California is well-known for playing host to regular earthquakes, being located right on top of the San Andreas fault; in other words, the tectonic plate boundary that separates the Pacific and the North American Plates. However, rarely have earthquakes been seen that have reduced whole cites to rubble, caused huge chasms in the Earth and deadly tidal waves through streets killing thousands of people. The only option for residents is to get as far away as possible, though with such a huge disaster ripping through the state, this one is still going to have an effect on the other side of the country. Meanwhile, chopper pilot Ray and his estranged wife are desperate to find their missing daughter Blake first, and use a Fire Department rescue helicopter to search high and low throughout the state.
Continue: San Andreas Trailer
Conor (James McAvoy) and Eleanor (Jessica Chastain) play a couple who fall in love and get married, before hitting various hiccups in their relationship. However, this film is far from the clichéd love story, and instead tells the tale from both points of view, as well as relatable and engaging look at the relationship of two people still trying to figure out who the other person truly is. The Disappearance of Eleanor Rigby charts the highs and lows in a relationship between two people trying to recreate the past, so as not to let their love fade away.
Ian Gray is a molecular biologist studying the evolution of the human eye. One day, a strange recurrence of the number 11 leads him to a photograph of a pair of eyes that could subsequently reveal the spiritual truth of the universe. The owner of the eyes is a girl named Sofi who, unlike Ian, believes that she has known him in a past life. Ian tends to avoid any non-scientific interpretation of his feelings but cannot hide the fact that he feels complete with her in his life. The pair fall quickly in love and decide to get married, but in a cruel twist of fate, she tragically and suddenly dies. Depressed and empty, Ian receives a call from his lab mate who reveals an impossible discovery; despite the fact that everyone is meant to have totally distinct eyes, she has found a person in India who shares the same irises as Sofi.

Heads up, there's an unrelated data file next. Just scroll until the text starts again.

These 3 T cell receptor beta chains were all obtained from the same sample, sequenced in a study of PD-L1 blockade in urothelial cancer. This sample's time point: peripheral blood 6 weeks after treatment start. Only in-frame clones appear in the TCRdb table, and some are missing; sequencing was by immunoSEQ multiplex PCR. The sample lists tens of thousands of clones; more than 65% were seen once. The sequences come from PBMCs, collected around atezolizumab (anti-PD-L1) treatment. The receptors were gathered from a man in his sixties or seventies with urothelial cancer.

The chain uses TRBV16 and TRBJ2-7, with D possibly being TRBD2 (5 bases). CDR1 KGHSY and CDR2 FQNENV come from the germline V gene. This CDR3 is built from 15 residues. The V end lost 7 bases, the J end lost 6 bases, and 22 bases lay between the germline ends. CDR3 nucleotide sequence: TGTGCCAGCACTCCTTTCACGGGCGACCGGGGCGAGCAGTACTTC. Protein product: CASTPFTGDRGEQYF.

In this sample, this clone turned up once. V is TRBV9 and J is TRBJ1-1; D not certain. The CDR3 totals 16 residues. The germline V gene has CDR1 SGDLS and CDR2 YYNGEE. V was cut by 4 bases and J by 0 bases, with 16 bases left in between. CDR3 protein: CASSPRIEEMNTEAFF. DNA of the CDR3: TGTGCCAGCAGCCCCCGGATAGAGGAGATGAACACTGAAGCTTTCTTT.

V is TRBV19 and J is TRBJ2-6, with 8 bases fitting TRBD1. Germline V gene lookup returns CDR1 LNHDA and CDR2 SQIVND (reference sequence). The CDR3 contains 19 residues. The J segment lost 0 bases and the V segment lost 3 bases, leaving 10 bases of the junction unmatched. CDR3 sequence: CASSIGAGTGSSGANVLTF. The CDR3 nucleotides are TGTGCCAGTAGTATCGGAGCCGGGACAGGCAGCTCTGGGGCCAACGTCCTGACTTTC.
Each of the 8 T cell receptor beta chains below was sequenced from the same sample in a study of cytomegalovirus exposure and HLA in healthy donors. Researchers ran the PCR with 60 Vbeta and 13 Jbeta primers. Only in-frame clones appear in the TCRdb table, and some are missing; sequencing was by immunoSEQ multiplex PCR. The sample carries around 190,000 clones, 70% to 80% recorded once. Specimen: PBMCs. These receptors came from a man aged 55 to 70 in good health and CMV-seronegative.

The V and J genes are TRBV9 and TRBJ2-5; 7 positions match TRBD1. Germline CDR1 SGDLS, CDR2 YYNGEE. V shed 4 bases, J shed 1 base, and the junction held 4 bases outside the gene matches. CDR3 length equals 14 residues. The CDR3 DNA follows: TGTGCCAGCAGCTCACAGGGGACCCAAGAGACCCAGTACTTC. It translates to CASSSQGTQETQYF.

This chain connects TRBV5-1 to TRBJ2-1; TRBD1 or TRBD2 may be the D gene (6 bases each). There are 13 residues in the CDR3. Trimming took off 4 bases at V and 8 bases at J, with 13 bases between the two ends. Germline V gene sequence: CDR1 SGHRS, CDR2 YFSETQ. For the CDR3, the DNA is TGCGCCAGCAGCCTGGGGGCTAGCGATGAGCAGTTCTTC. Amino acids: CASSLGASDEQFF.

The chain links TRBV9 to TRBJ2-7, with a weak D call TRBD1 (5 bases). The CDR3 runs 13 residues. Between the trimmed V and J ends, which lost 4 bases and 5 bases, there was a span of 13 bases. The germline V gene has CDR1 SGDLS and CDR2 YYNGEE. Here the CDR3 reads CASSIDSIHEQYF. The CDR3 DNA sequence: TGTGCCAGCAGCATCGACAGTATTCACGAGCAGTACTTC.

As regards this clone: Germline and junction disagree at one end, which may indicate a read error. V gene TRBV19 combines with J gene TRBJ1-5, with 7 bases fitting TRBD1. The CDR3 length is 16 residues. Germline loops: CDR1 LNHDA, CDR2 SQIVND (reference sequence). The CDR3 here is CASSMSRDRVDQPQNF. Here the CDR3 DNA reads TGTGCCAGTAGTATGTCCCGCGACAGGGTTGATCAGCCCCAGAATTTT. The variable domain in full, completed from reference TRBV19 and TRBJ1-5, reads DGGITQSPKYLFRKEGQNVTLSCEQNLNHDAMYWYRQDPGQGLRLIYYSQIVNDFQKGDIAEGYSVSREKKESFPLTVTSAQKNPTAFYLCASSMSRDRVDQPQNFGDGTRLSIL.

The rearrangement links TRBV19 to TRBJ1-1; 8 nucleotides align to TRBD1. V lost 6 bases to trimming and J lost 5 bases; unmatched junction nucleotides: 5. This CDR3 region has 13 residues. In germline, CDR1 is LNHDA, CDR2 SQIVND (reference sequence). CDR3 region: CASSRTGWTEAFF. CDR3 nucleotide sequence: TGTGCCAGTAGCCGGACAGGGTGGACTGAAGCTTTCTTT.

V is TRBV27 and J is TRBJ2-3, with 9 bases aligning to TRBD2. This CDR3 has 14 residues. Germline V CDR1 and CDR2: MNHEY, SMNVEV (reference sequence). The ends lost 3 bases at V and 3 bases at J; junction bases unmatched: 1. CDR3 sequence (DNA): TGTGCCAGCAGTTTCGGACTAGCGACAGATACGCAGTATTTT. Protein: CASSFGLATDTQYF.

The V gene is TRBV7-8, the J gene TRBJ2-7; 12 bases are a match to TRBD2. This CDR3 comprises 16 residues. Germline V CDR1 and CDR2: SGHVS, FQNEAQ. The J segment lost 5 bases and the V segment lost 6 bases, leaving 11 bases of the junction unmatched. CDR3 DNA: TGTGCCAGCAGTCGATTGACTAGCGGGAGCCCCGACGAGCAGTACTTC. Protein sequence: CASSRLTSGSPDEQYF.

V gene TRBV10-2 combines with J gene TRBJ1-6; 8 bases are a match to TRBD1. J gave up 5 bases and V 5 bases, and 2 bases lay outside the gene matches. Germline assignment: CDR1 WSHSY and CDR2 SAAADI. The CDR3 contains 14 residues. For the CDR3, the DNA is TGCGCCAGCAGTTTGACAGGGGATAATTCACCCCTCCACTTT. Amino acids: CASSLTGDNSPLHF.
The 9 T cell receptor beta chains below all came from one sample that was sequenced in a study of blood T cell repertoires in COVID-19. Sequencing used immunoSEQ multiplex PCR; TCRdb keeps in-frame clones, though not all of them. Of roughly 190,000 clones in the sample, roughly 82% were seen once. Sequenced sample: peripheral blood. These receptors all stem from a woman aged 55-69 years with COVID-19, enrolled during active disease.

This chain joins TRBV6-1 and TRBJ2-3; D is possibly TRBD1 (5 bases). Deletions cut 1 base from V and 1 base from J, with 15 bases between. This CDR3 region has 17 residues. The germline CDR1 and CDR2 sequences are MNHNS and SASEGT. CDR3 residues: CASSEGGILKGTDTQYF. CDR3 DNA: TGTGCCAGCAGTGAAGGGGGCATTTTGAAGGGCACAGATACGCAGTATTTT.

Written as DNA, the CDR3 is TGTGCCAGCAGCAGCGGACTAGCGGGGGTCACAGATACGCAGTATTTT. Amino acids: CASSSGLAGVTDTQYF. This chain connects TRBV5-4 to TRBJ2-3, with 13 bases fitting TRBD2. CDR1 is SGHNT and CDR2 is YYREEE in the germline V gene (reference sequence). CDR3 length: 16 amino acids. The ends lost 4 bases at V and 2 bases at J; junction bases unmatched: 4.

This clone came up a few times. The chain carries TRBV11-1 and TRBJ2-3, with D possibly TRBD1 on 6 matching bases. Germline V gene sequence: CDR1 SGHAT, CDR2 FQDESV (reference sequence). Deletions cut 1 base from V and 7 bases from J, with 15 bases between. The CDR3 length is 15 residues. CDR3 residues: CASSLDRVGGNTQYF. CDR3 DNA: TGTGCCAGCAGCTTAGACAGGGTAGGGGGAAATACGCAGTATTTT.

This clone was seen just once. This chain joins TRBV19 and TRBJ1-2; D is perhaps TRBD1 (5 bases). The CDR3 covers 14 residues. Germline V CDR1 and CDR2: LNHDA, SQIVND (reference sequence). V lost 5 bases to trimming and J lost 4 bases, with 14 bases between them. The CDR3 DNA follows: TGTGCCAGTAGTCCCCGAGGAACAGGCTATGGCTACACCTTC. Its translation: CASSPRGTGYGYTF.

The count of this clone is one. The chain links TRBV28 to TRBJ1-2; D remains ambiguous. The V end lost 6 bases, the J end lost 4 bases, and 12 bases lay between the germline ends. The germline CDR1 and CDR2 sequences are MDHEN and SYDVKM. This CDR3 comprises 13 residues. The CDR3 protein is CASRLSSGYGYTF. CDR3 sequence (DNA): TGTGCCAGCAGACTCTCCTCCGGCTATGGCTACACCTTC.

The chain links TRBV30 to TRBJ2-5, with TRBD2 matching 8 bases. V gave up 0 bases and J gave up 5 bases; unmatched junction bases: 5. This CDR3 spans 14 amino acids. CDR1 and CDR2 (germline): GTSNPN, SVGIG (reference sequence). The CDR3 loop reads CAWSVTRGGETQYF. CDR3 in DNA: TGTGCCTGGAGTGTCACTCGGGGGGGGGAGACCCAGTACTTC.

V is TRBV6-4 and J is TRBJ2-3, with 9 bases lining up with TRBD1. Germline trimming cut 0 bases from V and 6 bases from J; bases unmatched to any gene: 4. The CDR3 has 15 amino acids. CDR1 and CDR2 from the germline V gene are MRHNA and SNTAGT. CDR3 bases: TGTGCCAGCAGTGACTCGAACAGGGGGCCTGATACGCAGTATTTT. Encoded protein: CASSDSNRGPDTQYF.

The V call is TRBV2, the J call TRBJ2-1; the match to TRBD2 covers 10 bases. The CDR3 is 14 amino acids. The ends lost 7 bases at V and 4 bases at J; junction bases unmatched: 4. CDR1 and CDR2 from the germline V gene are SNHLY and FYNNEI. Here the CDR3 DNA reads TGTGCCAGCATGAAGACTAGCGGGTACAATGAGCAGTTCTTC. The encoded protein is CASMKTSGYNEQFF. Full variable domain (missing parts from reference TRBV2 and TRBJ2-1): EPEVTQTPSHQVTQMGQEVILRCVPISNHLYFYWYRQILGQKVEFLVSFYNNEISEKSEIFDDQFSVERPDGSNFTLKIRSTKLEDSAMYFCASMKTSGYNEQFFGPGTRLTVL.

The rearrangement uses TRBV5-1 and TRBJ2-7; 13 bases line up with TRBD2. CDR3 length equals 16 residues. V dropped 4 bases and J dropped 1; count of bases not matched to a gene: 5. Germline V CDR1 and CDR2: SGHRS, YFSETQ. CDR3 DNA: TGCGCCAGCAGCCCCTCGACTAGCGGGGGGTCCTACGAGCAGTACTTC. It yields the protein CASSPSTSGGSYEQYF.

Continue: I, Origins Trailer
Viewers of 'The Good Wife' have been left shocked and distraught after one of the show's main characters was shot dead in court on last night's episode (Sunday 23rd March).
Viewers of CBS' The Good Wife have been left distraught after the show's writers brutally murdered one of the main characters. This time though the assassination hasn't been one of rhetoric but of actual violence.
Josh Charles played lawyer Will Gardner on The Good Wife.
If you haven't seen Sunday (23rd March) night's episode of The Good Wife be warned - spoilers included!
Continue reading: 'The Good Wife' Writers Hit Viewers With Murder In First Degree
'American Hustle' stars Jeremy Renner and Amy Adams are greeted with much zeal by photographers on their arrivals at the New York premiere at the Ziegfeld Theater. Jeremy can be seen having has a highly animated conversation with someone standing amongst the paparazzi, while brings her fiancé, 'Date Night' actor Darren Le Gallo, to the event.
Archie Panjabi, star of US television drama 'The Good Wife', left her husband in the UK when she moved to New York for filming.
Archie Panjabi, the British actress known for 'Bend it Like Beckham', has revealed that while filing 'The Good Wife' in New York, her husband remains in the UK forcing a difficult long-distance relationship. Panjabi moved to the United States in 2009 to work on the drama, yet her 12-year-long marriage to Rajesh Nihalani, is under jeopardy since he has not yet followed her to America.